Keller Quarterly (April 2023)
Letter to Investors | PDF
Here we are, three and a half months into 2023: the Fed is still raising interest rates; a recession is widely expected to take hold this year; we have a banking crisis; the war between Russia and Ukraine continues to rage after more than a year; and the U.S. and China are at loggerheads on a host of issues. Yet, the stock market is up year-to-date? What in the world is going on here?
As we have pointed out in previous letters, bad things don’t typically hurt the market if they’re already anticipated. The same goes for positive news; if it’s widely anticipated, don’t expect it to move the market. The war in Ukraine has been going on for over a year. The 2023 recession (if it occurs) will be the most broadly expected recession in history. China and the U.S. have been bad-mouthing and threatening each other for at least six years. A material and unexpected change in these widely watched situations would move the markets, but the status quo would not.
On the other hand, the banking crisis and Fed behavior are another matter. It was our opinion, and the opinion of many others, that the Federal Reserve Bank would continue tightening (i.e., raising short-term interest rates) until it either brought down inflation or “something broke” in the financial system. That “something” turned out to be certain mid-size banks in the U.S. The failure of a couple of regional banks, plus the near collapse of a few others, was new news, completely unexpected by most of the market.
If you have been reading my letters, you know that I did not expect this either. Just this past January I wrote that “the banking system appears to be in very good shape relative to past cycles.” I’ve often said that we are not clairvoyant, and I suppose it’s important to prove that occasionally (I certainly did this time). My lack of fear for the U.S. banking system was based on my experience that most banking crises arise from credit problems in their lending activity, which overwhelms the reserves they set up for loan losses. Following the Great Financial Crisis of 2008, banks have built up their capital bases and tightened their lending standards, with a lot of encouragement by regulators.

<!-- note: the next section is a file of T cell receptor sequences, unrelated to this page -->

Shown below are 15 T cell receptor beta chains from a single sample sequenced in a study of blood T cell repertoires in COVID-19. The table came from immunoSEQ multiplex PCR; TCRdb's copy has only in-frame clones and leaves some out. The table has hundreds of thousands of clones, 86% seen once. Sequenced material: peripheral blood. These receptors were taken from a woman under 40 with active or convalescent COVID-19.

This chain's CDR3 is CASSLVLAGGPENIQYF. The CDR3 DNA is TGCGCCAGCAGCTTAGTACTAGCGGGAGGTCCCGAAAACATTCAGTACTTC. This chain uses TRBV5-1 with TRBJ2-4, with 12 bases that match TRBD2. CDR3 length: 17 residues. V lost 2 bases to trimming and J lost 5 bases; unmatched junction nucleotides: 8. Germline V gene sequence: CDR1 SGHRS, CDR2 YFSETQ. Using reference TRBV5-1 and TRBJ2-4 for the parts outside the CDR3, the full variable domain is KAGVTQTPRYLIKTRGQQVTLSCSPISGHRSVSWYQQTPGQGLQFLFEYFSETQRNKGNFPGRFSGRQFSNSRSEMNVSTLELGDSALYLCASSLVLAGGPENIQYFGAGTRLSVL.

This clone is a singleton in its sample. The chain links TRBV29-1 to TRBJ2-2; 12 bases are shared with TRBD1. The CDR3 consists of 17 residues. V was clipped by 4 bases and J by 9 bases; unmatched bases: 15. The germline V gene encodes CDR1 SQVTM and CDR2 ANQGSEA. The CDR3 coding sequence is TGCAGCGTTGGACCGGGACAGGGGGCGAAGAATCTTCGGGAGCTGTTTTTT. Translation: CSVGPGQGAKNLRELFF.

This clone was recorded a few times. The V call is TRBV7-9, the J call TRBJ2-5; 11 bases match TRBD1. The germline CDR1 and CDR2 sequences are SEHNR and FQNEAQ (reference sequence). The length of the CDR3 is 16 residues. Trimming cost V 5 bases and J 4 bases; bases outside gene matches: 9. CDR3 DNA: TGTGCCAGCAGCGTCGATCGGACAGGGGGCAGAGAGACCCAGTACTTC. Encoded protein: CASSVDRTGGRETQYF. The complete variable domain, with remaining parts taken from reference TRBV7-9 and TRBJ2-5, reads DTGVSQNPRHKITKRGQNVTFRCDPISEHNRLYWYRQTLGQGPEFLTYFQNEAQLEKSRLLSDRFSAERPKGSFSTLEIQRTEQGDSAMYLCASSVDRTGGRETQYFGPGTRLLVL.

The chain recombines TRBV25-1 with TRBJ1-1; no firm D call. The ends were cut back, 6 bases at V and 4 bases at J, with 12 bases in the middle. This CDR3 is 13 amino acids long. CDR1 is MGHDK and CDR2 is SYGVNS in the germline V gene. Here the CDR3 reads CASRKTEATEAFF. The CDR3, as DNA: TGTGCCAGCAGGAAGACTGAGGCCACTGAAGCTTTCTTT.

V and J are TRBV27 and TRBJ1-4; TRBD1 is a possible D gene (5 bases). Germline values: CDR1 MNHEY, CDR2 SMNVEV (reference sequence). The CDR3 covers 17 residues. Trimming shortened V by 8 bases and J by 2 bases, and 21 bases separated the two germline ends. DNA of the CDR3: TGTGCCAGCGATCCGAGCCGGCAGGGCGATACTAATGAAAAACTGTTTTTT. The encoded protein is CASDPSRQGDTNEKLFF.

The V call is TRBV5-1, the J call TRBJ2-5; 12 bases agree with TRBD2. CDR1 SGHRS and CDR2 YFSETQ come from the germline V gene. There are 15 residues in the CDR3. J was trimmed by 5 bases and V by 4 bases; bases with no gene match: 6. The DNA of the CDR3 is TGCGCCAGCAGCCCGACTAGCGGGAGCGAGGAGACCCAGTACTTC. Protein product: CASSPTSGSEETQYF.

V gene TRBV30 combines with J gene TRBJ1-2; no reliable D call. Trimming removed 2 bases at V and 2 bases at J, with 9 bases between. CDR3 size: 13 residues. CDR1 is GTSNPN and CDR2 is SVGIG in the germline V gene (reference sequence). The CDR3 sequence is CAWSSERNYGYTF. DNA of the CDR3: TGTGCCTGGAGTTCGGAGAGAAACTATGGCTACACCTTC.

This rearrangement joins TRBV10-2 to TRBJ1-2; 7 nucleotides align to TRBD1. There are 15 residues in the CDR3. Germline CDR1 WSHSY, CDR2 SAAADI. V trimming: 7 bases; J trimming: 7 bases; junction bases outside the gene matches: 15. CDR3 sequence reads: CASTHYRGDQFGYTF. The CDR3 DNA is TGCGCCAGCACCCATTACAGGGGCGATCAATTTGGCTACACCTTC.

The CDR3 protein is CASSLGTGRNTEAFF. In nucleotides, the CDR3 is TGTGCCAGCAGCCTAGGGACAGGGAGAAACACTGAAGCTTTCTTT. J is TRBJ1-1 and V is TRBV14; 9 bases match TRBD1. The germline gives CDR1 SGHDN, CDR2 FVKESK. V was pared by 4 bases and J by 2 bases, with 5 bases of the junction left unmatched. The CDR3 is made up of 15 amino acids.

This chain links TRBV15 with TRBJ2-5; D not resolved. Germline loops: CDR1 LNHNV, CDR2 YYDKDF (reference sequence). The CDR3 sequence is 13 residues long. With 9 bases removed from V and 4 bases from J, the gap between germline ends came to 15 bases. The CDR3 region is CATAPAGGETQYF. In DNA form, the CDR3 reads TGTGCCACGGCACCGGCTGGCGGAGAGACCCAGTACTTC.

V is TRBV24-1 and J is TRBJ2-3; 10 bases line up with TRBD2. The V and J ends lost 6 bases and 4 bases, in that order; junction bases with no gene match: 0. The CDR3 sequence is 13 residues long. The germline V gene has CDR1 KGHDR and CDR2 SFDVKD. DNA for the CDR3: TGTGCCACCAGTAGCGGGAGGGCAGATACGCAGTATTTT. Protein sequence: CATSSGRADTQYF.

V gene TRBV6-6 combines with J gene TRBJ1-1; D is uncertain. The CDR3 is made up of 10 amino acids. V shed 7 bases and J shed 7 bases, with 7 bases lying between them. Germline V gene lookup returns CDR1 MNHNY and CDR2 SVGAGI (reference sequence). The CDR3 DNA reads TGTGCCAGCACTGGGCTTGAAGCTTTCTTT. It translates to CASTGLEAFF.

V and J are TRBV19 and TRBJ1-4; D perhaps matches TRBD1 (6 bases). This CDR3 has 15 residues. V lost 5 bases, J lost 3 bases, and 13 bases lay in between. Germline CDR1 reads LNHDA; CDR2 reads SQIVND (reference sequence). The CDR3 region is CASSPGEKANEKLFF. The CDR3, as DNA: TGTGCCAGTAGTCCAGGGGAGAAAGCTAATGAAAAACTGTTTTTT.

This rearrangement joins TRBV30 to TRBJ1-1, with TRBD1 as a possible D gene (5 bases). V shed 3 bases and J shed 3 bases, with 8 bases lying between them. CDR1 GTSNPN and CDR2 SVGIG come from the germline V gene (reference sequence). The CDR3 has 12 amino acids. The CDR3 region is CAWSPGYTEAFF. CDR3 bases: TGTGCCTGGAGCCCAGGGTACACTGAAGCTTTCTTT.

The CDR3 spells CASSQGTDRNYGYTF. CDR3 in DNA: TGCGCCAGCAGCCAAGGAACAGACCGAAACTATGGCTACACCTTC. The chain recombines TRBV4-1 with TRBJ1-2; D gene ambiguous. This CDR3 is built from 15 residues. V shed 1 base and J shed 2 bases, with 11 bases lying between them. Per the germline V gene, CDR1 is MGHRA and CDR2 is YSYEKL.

The problem this time was one I frankly didn’t think I’d soon see again: borrowing short and lending long, that is, using short-term deposits to fund very long-term securities. This is the practice of chasing yield by buying long-term debt, in this case U.S. Treasuries and mortgage-backed securities. These are very safe assets from the perspective of credit risk, but any long-term loan (i.e., more than 10 years to maturity) will drop sharply in market value if interest rates rise. Finance people call this a duration mismatch, and it can be deadly to a financial institution, especially if depositors want their money back now. This is what led to the savings and loan failures of the early 1990s, a crisis recent enough that bank executives should have known better. It’s obvious now that some didn’t know better and made large bets that ruined their banks. However, most did not do that, so we do not expect a systemic banking crisis to develop.
But we have a banking problem nonetheless, one that the Fed and the FDIC have had to clean up. While fighting inflation and keeping employment strong are Fed legislative mandates, they are subservient to the primary mandate to maintain a safe and sound banking system. Since the troubles of these problem banks were directly related to rising rates, investors have judged that the current Fed tightening cycle will soon come to an end. This judgment is correct, in my opinion, and is the reason that the market has not fallen in response to the banking crisis. In fact, it’s gone up, even while most bank stocks have retreated. (The S&P 500 is up 7.8% year-to-date, as of this writing.)
The lesson to be drawn from these events is that it is nigh impossible to time investments relative to the news of the day, whether you correctly anticipate that news or not. Since we have proven we are not clairvoyant many times, we seek instead to invest in such a way as to increase the probability of good results. We have found that the quality of an investment and its valuation are the best determinants of positive long-term results. We have specific definitions of quality and of valuation that drive our decision-making across all our strategies. While these methods do not guarantee optimal performance every quarter, we believe they increase the odds of good performance over longer periods of time.
Benjamin Graham, the father of investment analysis, is quoted by his most famous disciple, Warren Buffet, as follows: “In the short run, the market is a voting machine, but in the long run, it is a weighing machine.” Both expected and unexpected events turn short-term investing into a volatile popularity contest. We’d rather spend our efforts identifying good investment assets that may be properly “weighed” over time to our advantage.
We appreciate your confidence in us.
Mark A. Keller, CFA
CEO and Chief Investment Officer